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Enough of Justin, we need to focus on DPM Freeland

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More and more Justin is fading into the background.

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If the Liberals are admitting their carbon tax plan won't impact climate change, why are we paying it?


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Lunch with Chrystia Freeland, Canada’s deputy prime minister, who is widely tipped as Justin Trudeau’s heir, was always going to be faintly surreal. Not only was she my former boss, as the FT’s one-time deputy editor and US managing editor. She has also conducted many Lunches with the FT herself. Her subjects include Gloria Steinem, the American feminist, Lawrence Summers, the former US Treasury secretary, and one or two Russian oligarchs with whom Freeland — our Moscow bureau chief during the Yeltsin era, when their like were running riot — decidedly did not hit it off.

I am aware Freeland will be the only interviewee to have also sat on my side of the table — and so will doubtlessly anticipate every conversational gambit. They say a fair interviewer approaches their subject blind. In Freeland’s case, my eyes are wide open, or at least they have been most of the time. When Freeland was my boss many years ago, she once unexpectedly breast-fed her newly born baby in front of me. I applauded her modernity and lack of fuss. This is exactly how things should be. But I have never studied a ceiling or carpet with quite that level of diligence.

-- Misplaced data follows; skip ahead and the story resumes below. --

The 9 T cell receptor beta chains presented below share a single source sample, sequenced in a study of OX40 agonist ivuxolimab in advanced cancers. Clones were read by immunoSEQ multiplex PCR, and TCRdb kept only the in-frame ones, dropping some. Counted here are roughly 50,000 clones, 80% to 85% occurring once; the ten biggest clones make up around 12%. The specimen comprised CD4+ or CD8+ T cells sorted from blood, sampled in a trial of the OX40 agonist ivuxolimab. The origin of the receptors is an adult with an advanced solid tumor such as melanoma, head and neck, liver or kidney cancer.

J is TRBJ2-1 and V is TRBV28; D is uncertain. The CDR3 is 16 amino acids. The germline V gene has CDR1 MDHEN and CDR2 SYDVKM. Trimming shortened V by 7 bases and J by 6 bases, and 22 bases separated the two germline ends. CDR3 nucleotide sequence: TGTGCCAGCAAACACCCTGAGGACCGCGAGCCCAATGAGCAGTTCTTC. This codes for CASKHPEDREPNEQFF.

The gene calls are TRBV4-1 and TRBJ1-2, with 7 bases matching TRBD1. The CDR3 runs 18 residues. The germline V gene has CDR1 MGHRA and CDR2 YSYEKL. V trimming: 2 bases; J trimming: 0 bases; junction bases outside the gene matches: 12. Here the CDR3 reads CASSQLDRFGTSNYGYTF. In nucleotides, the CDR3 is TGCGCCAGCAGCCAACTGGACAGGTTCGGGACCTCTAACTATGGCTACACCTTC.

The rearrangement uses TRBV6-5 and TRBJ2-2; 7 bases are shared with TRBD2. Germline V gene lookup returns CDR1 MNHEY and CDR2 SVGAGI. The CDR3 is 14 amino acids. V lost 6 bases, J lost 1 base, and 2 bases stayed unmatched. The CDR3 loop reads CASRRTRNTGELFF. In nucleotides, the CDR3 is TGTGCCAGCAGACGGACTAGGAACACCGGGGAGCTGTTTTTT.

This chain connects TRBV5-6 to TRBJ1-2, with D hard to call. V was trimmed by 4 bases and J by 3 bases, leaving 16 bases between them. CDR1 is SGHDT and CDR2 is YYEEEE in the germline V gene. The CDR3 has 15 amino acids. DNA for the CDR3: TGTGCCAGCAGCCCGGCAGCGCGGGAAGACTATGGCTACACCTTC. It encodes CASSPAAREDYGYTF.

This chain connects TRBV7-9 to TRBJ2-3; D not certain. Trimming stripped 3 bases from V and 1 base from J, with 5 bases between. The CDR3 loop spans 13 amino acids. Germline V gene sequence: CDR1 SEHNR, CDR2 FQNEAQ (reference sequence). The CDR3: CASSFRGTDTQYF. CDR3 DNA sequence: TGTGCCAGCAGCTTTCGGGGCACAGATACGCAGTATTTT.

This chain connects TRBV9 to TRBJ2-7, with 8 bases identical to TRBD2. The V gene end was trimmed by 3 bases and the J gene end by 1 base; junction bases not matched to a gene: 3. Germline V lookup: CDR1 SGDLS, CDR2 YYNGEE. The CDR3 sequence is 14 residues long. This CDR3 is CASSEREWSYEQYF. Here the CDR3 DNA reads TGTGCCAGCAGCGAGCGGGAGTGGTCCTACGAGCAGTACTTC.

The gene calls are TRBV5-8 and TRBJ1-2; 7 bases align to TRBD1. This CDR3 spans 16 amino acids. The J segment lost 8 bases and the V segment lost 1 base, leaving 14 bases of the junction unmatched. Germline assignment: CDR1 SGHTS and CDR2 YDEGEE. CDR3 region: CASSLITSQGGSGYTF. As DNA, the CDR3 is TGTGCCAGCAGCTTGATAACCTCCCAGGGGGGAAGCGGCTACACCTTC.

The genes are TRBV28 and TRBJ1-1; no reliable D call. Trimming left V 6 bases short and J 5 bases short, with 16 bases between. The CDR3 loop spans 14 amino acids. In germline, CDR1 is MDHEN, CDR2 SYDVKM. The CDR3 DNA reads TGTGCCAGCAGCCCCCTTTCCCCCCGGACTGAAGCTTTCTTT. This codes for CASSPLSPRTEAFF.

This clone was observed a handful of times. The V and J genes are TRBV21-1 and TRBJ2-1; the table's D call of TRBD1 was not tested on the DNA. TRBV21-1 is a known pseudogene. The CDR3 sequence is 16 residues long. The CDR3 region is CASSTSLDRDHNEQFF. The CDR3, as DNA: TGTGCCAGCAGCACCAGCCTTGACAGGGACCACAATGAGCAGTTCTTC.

We meet at Bistro Praha, a somewhat faded restaurant in downtown Edmonton, Alberta, the province where Freeland grew up. It was founded by a Czech émigré and quickly became a hub for the windswept city’s central European immigrant communities. Among them was Freeland’s late mother, Halyna, who was born to Ukrainian refugees in a US displaced person’s camp in postwar Germany. Freeland’s parents divorced when she was nine. Her father, Don, still lives on his farm in Peace River, 300 miles north of Edmonton.

As Canada’s high-profile foreign minister in the previous Liberal government, Freeland traversed the world. In her new job as Trudeau’s deputy since Canada’s election in October, Freeland will need to spend a lot more time in places such as her native Alberta. Though the parallel is inexact, Alberta and Saskatchewan are Canada’s rough equivalent of the left-behind areas in the UK and the US that endorsed Trump and Brexit. Freeland is also minister for intergovernmental affairs, which in practice means quelling the growing resentment of Canada’s western provinces against the “Laurentian elites” — so named after the Saint Lawrence River that runs through where most of the eastern establishment lives. The somewhat hyped spectre of a Canadian split between the fossil-fuel-exporting west and the carbon-tax-loving east has been dubbed “Wexit”.

I am seated at a corner table when Freeland arrives, dressed in a red suit and a silk red scarf with a chinoiserie motif. She is flanked by two young aides, who eat at a nearby table. There is no security. It strikes me that it would be inconceivable in Washington for a senior politician — still less the vice-president — to walk in off the street without a security detail. Who knows: maybe the Canadians are saving up for Harry and Meghan’s protection (our meeting took place before the pair stepped down as senior royals).